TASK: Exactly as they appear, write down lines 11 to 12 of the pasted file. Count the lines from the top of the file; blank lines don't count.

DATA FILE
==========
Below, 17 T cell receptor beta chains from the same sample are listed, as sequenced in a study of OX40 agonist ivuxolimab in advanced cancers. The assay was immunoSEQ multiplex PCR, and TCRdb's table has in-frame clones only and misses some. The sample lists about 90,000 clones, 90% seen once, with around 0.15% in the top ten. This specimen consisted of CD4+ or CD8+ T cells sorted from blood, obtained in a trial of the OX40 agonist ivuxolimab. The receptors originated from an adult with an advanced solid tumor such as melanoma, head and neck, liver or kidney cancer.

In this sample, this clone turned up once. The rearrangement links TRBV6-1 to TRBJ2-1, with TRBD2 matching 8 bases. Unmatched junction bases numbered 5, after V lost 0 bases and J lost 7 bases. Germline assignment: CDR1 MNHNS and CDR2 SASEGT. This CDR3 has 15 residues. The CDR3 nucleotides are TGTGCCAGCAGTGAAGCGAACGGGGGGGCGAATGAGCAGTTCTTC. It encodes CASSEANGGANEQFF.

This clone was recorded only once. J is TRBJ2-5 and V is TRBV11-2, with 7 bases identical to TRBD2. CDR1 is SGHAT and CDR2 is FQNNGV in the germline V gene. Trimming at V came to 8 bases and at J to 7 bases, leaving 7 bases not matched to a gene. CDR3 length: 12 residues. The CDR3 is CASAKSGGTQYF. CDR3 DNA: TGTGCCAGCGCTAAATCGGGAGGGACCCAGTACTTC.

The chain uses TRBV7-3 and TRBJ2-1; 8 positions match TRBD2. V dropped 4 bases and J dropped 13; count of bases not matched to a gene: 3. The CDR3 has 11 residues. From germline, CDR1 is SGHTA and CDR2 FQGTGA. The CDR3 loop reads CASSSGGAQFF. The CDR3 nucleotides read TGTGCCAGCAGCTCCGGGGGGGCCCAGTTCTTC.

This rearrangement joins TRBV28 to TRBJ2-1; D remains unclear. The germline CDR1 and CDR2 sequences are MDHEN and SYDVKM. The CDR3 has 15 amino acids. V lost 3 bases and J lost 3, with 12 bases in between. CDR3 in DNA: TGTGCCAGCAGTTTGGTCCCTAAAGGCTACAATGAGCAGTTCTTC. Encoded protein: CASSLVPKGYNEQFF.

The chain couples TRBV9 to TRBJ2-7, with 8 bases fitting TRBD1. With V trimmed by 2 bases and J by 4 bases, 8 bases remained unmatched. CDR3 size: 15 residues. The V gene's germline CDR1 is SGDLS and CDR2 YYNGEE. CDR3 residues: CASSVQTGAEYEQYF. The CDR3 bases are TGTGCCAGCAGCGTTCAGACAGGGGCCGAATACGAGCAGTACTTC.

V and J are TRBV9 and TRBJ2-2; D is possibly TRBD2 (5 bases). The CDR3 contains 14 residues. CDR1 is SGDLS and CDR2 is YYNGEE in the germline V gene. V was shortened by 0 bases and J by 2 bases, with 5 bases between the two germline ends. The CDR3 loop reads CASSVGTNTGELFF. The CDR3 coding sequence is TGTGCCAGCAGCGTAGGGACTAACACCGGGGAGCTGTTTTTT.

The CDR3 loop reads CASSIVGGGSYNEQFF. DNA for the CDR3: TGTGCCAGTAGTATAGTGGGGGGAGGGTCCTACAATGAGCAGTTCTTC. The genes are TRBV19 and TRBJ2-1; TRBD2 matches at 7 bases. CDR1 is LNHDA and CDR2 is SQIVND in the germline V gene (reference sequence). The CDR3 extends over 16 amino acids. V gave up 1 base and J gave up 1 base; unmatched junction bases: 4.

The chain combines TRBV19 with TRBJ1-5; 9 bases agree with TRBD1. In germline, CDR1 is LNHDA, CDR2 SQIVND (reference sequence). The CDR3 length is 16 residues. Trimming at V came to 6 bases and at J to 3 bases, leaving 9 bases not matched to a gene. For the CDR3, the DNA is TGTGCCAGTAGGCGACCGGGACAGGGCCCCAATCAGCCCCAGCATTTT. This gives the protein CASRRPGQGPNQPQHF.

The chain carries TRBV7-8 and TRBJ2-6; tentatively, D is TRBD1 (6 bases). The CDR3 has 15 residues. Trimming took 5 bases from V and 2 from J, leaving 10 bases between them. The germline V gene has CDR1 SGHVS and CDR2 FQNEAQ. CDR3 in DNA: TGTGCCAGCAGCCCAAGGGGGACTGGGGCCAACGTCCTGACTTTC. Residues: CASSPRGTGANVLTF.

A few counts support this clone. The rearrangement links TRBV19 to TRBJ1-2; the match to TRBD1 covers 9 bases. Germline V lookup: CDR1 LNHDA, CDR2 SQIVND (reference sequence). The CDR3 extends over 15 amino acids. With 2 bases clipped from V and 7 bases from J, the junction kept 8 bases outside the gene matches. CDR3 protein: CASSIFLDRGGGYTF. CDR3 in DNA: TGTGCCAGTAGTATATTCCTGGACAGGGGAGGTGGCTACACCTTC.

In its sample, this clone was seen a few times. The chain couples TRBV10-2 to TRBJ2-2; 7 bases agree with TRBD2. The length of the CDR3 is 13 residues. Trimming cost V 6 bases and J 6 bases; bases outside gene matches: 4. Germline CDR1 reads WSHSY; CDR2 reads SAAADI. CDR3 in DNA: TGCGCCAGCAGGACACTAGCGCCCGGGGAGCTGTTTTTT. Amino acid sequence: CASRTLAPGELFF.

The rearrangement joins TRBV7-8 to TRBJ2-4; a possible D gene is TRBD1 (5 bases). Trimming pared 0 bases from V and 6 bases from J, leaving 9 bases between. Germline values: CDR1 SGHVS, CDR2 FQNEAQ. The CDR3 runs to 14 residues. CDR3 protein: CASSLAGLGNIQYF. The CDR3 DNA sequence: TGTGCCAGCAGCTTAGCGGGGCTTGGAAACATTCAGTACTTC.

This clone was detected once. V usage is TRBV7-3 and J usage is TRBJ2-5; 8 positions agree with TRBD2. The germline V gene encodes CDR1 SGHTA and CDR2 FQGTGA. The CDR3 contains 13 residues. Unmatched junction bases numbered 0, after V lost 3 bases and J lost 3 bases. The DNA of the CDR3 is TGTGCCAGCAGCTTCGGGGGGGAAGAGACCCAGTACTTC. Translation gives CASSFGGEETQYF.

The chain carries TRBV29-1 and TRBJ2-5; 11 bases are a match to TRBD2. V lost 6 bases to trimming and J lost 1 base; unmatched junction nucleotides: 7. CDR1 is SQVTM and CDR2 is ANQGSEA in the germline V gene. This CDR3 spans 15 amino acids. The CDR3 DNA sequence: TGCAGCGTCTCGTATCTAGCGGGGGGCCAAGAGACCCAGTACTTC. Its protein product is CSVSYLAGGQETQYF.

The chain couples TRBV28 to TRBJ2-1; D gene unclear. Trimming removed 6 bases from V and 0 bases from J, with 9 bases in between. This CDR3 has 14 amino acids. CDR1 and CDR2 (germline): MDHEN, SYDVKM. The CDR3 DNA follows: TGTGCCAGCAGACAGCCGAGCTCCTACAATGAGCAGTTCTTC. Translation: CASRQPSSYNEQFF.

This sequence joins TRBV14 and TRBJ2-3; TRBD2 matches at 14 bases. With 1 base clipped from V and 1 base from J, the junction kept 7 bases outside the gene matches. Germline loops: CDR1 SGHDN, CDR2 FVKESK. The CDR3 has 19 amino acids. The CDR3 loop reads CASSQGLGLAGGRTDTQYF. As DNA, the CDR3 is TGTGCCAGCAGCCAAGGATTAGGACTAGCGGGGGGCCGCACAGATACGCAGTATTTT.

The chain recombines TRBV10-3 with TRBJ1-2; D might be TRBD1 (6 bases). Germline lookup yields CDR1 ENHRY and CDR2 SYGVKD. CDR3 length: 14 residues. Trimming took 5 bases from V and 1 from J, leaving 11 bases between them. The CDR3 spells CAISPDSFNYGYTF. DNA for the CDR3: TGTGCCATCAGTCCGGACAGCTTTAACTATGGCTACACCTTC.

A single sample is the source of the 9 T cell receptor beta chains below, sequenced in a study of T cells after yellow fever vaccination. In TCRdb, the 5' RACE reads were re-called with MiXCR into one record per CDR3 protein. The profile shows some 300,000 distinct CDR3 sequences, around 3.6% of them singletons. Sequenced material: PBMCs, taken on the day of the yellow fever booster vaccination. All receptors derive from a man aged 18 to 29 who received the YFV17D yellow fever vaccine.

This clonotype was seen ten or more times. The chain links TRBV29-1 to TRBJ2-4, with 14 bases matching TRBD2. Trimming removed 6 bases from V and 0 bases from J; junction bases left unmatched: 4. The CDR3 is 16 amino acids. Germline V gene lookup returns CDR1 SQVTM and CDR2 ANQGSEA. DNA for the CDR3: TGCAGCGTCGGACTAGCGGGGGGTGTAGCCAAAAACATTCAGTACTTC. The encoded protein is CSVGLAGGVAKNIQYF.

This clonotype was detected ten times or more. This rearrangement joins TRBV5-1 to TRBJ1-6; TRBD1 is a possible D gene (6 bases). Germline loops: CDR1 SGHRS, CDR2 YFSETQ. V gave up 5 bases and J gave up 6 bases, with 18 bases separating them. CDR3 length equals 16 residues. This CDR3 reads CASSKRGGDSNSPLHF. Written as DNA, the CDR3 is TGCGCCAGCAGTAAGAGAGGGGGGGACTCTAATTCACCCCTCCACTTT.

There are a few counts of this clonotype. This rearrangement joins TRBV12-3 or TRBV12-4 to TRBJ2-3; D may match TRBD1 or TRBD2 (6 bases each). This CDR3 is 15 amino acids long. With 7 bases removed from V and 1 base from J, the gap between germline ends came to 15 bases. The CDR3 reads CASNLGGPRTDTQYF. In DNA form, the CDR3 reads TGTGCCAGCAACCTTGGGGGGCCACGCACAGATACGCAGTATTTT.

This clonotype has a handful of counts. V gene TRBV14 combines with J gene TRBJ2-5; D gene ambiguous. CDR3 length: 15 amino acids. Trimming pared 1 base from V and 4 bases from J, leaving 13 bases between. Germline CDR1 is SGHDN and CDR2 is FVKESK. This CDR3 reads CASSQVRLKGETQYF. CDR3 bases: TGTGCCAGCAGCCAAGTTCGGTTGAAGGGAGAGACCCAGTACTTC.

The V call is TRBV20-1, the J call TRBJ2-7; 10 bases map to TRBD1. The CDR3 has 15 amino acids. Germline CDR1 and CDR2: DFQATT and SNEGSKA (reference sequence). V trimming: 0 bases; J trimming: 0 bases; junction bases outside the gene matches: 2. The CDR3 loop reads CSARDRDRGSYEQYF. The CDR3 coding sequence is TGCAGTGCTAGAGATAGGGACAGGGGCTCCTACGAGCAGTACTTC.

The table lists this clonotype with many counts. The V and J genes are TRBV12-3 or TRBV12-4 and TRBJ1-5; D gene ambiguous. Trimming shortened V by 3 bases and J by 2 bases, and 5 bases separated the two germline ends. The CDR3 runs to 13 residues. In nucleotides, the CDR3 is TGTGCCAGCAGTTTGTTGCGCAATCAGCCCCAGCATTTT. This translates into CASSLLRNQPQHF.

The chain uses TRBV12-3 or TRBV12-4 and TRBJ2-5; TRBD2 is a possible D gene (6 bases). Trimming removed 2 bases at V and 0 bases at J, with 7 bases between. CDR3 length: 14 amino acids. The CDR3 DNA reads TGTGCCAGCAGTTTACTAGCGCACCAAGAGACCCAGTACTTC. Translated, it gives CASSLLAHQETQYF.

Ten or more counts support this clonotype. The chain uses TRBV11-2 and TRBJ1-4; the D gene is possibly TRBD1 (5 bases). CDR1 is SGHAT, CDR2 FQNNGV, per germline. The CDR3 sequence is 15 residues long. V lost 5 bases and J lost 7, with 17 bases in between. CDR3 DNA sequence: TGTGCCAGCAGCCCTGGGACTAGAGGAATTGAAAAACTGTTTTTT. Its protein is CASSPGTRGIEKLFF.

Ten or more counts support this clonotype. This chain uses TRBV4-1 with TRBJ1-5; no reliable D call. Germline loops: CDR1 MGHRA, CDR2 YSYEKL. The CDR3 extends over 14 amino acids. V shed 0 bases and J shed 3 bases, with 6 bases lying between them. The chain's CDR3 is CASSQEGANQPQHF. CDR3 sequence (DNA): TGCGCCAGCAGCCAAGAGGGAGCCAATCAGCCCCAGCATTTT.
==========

A few counts support this clone. The rearrangement links TRBV19 to TRBJ1-2; the match to TRBD1 covers 9 bases. Germline V lookup: CDR1 LNHDA, CDR2 SQIVND (reference sequence). The CDR3 extends over 15 amino acids. With 2 bases clipped from V and 7 bases from J, the junction kept 8 bases outside the gene matches. CDR3 protein: CASSIFLDRGGGYTF. CDR3 in DNA: TGTGCCAGTAGTATATTCCTGGACAGGGGAGGTGGCTACACCTTC.

In its sample, this clone was seen a few times. The chain couples TRBV10-2 to TRBJ2-2; 7 bases agree with TRBD2. The length of the CDR3 is 13 residues. Trimming cost V 6 bases and J 6 bases; bases outside gene matches: 4. Germline CDR1 reads WSHSY; CDR2 reads SAAADI. CDR3 in DNA: TGCGCCAGCAGGACACTAGCGCCCGGGGAGCTGTTTTTT. Amino acid sequence: CASRTLAPGELFF.